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    • Just got a slow leak in the rear tire of my GS and reminded me to see if there is a better solution out there for a mobile flat these days.

      This one looks nice...

    • Always go back to the rope style. They just fix so many different size holes better.

    • I use a cheaper version of this type of plug and find it works well for punctures caused by nails/screws. I buy new sticky-strings each year as they seem to lose their adhesive after a while. I find a T-handled insertion tool easier to use than the one pictured. Never had this type of plug not work for me for this type of a hole. For larger holes I have had mixed success; able to slow the leak down but not stop it; but I replace the tire after larger punctures anyway, so as long as I can get to my home or a shop, that's good enough for me.

    • I have a bicycle version of it that is even smaller that I just toss in my jacket. Never had a chance to use it, but if the day comes and the leak is small I'm hoping this would rescue me. Figured that I'd get the smallest version and if necessary will use my boot to punch through the tire. For now it is just there for a piece of mind.

    • Ever had to fix a flat out on the road? packing a new tube and a pump will save you loads of time! Now of course that doesn't work if you are a gram whiny and are going as light as possible. Find and fixing a small tube tire hole was a nightmare for me at least. But I do like the techy geekyness of that setup.

    • I wound up learning a lot about flat repair on the road. I tried the little mushroom plug thing. However, I never ended up with a hole that the mushroom fit well. I even carried a couple sizes of mushrooms. In a couple of instances I'd plug it and a mile or more later, plugging again-with the rope. Finding and fixing holes in tubes definitely sucks. But a tube into a tubeless tire is a quick way to get you home in a pinch.

      Now, my funny story. We did 36 one year and one of my buddies convinced me to take the cases off of my K12GT as it'd be "funner"...until I flatted less than half way back and realized my mistake-I'd left the plug kit in one of the cases. Between us, we had 6 CO2 cartridges and one really shitty plug. Got the tire plugged and I road the rest of the way back on a tire that was half flat. Now, I have a small box attached to the case holders of my Adventure that I keep the plug kit in on trips-I won't make that mistake again :)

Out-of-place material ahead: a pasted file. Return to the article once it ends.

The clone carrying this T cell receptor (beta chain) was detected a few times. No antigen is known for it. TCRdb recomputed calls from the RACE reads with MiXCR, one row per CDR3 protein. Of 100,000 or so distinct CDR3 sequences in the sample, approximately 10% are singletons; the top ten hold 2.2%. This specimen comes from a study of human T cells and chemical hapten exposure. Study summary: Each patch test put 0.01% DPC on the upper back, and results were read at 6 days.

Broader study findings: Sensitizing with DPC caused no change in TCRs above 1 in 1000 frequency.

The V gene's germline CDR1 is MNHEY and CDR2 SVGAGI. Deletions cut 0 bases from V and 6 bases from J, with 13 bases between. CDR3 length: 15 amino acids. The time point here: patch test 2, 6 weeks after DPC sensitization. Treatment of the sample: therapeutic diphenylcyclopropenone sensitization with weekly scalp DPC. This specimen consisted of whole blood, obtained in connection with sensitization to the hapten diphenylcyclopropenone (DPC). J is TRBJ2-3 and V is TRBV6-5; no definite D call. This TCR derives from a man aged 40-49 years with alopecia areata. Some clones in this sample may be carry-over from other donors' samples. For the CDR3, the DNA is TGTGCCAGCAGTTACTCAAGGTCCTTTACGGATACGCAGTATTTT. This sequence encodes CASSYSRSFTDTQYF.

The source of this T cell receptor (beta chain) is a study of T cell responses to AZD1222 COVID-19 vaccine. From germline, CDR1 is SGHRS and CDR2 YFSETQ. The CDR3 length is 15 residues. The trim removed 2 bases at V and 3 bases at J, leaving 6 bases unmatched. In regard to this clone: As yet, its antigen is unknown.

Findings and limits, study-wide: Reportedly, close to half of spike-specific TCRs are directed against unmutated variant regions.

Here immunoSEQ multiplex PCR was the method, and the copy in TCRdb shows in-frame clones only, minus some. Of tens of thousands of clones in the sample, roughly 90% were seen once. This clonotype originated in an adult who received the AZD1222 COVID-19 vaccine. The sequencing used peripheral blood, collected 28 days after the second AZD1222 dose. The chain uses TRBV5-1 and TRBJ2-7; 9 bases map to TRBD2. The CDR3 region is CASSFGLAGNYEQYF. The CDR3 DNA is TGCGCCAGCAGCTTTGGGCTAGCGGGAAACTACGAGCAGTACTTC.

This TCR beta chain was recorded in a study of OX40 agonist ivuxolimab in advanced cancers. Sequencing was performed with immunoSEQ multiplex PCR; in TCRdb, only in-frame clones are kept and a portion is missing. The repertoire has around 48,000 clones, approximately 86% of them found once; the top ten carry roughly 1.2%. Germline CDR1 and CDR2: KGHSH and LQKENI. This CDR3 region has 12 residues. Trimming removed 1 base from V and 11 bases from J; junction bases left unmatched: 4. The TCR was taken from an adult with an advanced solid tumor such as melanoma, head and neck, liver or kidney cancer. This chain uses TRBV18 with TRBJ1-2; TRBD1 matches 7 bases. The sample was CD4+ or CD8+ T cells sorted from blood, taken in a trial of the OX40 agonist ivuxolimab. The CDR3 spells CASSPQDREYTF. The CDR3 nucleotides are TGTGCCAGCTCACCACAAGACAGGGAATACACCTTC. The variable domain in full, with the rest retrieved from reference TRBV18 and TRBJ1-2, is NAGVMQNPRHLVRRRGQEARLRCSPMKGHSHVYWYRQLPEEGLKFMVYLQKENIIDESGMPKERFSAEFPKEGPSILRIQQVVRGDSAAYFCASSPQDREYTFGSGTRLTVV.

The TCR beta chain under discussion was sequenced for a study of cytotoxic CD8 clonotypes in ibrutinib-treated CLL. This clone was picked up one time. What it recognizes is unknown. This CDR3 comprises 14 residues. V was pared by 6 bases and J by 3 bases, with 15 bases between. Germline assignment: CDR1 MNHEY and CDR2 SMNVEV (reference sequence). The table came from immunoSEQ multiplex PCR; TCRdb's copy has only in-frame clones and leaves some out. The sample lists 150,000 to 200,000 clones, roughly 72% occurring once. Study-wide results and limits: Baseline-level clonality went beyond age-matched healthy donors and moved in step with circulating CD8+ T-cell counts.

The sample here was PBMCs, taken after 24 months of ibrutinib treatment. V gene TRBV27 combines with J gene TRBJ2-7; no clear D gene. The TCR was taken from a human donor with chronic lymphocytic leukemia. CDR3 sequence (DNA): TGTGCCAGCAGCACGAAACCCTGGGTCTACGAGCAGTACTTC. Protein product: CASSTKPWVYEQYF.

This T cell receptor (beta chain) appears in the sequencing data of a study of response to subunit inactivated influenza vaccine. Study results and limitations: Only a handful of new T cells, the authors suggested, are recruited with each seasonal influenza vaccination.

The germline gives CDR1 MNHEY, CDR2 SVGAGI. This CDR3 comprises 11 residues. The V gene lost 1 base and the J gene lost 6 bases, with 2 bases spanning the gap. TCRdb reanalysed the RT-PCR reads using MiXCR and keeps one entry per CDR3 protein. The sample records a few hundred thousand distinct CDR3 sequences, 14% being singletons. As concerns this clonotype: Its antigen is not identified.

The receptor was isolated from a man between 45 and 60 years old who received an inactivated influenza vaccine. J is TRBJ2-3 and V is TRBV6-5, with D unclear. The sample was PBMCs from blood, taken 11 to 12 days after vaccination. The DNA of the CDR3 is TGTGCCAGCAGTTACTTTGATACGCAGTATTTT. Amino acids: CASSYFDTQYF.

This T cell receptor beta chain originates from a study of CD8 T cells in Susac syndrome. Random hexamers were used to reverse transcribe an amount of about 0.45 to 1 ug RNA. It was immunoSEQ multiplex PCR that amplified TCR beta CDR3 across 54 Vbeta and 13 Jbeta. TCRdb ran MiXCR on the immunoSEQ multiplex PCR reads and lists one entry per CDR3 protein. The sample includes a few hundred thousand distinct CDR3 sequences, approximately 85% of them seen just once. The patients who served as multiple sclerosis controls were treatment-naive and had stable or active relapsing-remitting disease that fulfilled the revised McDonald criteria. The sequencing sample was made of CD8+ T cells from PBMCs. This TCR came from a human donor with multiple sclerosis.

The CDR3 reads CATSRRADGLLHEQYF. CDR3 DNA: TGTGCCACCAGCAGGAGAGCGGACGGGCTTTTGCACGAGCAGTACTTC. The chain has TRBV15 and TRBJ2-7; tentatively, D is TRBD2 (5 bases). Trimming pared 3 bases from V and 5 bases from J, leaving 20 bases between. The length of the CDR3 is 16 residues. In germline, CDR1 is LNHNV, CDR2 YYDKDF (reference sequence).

• I use the stop n go tyre plugger

      link

      You need a leatherman or small pliers and I also carry a small compressor that runs off the 12v accessory socket on the bike.

      video demo

    • I'm with Ian. I'm a real fan of those sticky rope things. They work great. I rode back from Anchorage on a tire plugged with one. It started to leak about 50 miles from home (~4k miles later). Shoved another one in and finished the ride.

    • The sticky ropes have never failed to get me home. The stop n go plugs don't work so well in steel belted radials. Picked up a drywall screw in a rear Tourance, and plugged it quickly with my brand new stop n go. 50 miles down the road the tire went flat again, the soft rubber plug chewed in two by the steel wires. Re-plugged, and that one lasted 49 miles. Finally tried the sticky rope, and it was still holding fine 1,800 miles later when the tire was replaced.

    • This is great data. I have a stop n go, but have never had to use it (knock wood), but I always worried if it would "do the deal". Going to grab some sticky rope and tools for summer riding!

    • Russ in Sydney

      +1 for the rope style ones we recently fixed a 12mm(1/2") cut in a tyre with 3 ropes, we put 2 in and held them in position with 2 leatherman pliers then pushed 1 in between the first two.
      It got the rider a further 700KM before it failed, fortunatly it was close to a tyre repair shop and they fitted an internal patch to get my mate home.

    • I've a home made kit that includes 3 different kinds of plugs (rope, bullet, and BMW style), goop, plug tools, CO2 cartridges, AND a pump. Different plugs work well on different size holes. It annoyed me no end the time I had to make a little hole much bigger to fit the BMW style without tearing the plug.

      If you use something that requires goop be sure to check it on a regular basis. I once was lucky enough to find that 1/2 of the three tubes I had on the bike hadn't hardened. Two of the three had never even been opened.

    You've been invited!